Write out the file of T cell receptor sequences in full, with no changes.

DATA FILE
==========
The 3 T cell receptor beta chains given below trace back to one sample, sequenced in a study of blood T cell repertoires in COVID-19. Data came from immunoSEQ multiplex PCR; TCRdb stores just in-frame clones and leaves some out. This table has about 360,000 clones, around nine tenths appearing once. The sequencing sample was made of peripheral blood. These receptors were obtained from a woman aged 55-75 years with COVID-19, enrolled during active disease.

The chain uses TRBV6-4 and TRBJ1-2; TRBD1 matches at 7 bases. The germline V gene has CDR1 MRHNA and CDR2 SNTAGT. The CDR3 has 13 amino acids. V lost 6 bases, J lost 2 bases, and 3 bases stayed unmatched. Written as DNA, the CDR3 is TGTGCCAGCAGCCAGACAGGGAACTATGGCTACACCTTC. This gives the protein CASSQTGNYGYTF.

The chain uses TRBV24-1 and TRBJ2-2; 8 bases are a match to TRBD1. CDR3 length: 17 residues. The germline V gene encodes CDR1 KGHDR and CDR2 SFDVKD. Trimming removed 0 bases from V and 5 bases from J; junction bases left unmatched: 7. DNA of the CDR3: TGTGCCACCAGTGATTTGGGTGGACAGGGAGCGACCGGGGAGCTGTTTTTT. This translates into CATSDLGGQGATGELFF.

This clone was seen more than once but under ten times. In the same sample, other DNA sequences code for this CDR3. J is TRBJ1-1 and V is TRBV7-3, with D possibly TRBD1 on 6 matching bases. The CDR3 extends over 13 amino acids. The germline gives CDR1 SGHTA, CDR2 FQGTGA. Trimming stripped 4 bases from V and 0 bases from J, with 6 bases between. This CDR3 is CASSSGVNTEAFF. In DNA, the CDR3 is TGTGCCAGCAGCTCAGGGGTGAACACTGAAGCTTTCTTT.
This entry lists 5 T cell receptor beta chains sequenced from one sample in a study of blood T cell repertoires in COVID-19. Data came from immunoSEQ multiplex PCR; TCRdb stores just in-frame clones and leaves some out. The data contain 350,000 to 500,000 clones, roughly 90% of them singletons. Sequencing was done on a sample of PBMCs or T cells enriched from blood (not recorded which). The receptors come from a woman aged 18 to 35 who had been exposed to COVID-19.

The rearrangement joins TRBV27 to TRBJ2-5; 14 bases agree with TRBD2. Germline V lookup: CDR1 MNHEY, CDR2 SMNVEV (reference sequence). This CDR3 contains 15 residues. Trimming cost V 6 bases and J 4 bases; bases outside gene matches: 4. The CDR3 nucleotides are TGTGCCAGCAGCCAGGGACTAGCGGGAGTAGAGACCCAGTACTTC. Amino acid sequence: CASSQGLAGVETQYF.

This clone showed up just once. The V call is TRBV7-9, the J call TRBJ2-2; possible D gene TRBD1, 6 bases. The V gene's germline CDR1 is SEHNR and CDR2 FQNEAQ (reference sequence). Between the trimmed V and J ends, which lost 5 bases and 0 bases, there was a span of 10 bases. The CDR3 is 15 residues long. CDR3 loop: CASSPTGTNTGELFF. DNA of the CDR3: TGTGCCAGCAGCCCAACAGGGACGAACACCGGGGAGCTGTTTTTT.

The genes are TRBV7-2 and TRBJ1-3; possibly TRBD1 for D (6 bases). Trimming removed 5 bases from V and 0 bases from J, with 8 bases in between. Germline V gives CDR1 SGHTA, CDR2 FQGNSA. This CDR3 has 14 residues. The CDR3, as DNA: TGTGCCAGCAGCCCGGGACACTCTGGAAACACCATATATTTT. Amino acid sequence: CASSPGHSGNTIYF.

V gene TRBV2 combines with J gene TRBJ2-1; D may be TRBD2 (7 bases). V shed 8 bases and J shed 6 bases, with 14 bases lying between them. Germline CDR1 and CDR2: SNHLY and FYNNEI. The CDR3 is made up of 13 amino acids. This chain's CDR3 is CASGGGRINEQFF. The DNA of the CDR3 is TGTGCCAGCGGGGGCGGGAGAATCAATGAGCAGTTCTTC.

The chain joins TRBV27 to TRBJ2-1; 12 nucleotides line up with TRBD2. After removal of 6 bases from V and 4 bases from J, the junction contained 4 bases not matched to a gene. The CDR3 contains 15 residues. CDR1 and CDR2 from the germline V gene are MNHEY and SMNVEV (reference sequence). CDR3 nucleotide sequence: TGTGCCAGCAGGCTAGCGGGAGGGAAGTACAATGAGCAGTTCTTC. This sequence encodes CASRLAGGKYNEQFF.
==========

The 3 T cell receptor beta chains given below trace back to one sample, sequenced in a study of blood T cell repertoires in COVID-19. Data came from immunoSEQ multiplex PCR; TCRdb stores just in-frame clones and leaves some out. This table has about 360,000 clones, around nine tenths appearing once. The sequencing sample was made of peripheral blood. These receptors were obtained from a woman aged 55-75 years with COVID-19, enrolled during active disease.

The chain uses TRBV6-4 and TRBJ1-2; TRBD1 matches at 7 bases. The germline V gene has CDR1 MRHNA and CDR2 SNTAGT. The CDR3 has 13 amino acids. V lost 6 bases, J lost 2 bases, and 3 bases stayed unmatched. Written as DNA, the CDR3 is TGTGCCAGCAGCCAGACAGGGAACTATGGCTACACCTTC. This gives the protein CASSQTGNYGYTF.

The chain uses TRBV24-1 and TRBJ2-2; 8 bases are a match to TRBD1. CDR3 length: 17 residues. The germline V gene encodes CDR1 KGHDR and CDR2 SFDVKD. Trimming removed 0 bases from V and 5 bases from J; junction bases left unmatched: 7. DNA of the CDR3: TGTGCCACCAGTGATTTGGGTGGACAGGGAGCGACCGGGGAGCTGTTTTTT. This translates into CATSDLGGQGATGELFF.

This clone was seen more than once but under ten times. In the same sample, other DNA sequences code for this CDR3. J is TRBJ1-1 and V is TRBV7-3, with D possibly TRBD1 on 6 matching bases. The CDR3 extends over 13 amino acids. The germline gives CDR1 SGHTA, CDR2 FQGTGA. Trimming stripped 4 bases from V and 0 bases from J, with 6 bases between. This CDR3 is CASSSGVNTEAFF. In DNA, the CDR3 is TGTGCCAGCAGCTCAGGGGTGAACACTGAAGCTTTCTTT.
This entry lists 5 T cell receptor beta chains sequenced from one sample in a study of blood T cell repertoires in COVID-19. Data came from immunoSEQ multiplex PCR; TCRdb stores just in-frame clones and leaves some out. The data contain 350,000 to 500,000 clones, roughly 90% of them singletons. Sequencing was done on a sample of PBMCs or T cells enriched from blood (not recorded which). The receptors come from a woman aged 18 to 35 who had been exposed to COVID-19.

The rearrangement joins TRBV27 to TRBJ2-5; 14 bases agree with TRBD2. Germline V lookup: CDR1 MNHEY, CDR2 SMNVEV (reference sequence). This CDR3 contains 15 residues. Trimming cost V 6 bases and J 4 bases; bases outside gene matches: 4. The CDR3 nucleotides are TGTGCCAGCAGCCAGGGACTAGCGGGAGTAGAGACCCAGTACTTC. Amino acid sequence: CASSQGLAGVETQYF.

This clone showed up just once. The V call is TRBV7-9, the J call TRBJ2-2; possible D gene TRBD1, 6 bases. The V gene's germline CDR1 is SEHNR and CDR2 FQNEAQ (reference sequence). Between the trimmed V and J ends, which lost 5 bases and 0 bases, there was a span of 10 bases. The CDR3 is 15 residues long. CDR3 loop: CASSPTGTNTGELFF. DNA of the CDR3: TGTGCCAGCAGCCCAACAGGGACGAACACCGGGGAGCTGTTTTTT.

The genes are TRBV7-2 and TRBJ1-3; possibly TRBD1 for D (6 bases). Trimming removed 5 bases from V and 0 bases from J, with 8 bases in between. Germline V gives CDR1 SGHTA, CDR2 FQGNSA. This CDR3 has 14 residues. The CDR3, as DNA: TGTGCCAGCAGCCCGGGACACTCTGGAAACACCATATATTTT. Amino acid sequence: CASSPGHSGNTIYF.

V gene TRBV2 combines with J gene TRBJ2-1; D may be TRBD2 (7 bases). V shed 8 bases and J shed 6 bases, with 14 bases lying between them. Germline CDR1 and CDR2: SNHLY and FYNNEI. The CDR3 is made up of 13 amino acids. This chain's CDR3 is CASGGGRINEQFF. The DNA of the CDR3 is TGTGCCAGCGGGGGCGGGAGAATCAATGAGCAGTTCTTC.

The chain joins TRBV27 to TRBJ2-1; 12 nucleotides line up with TRBD2. After removal of 6 bases from V and 4 bases from J, the junction contained 4 bases not matched to a gene. The CDR3 contains 15 residues. CDR1 and CDR2 from the germline V gene are MNHEY and SMNVEV (reference sequence). CDR3 nucleotide sequence: TGTGCCAGCAGGCTAGCGGGAGGGAAGTACAATGAGCAGTTCTTC. This sequence encodes CASRLAGGKYNEQFF.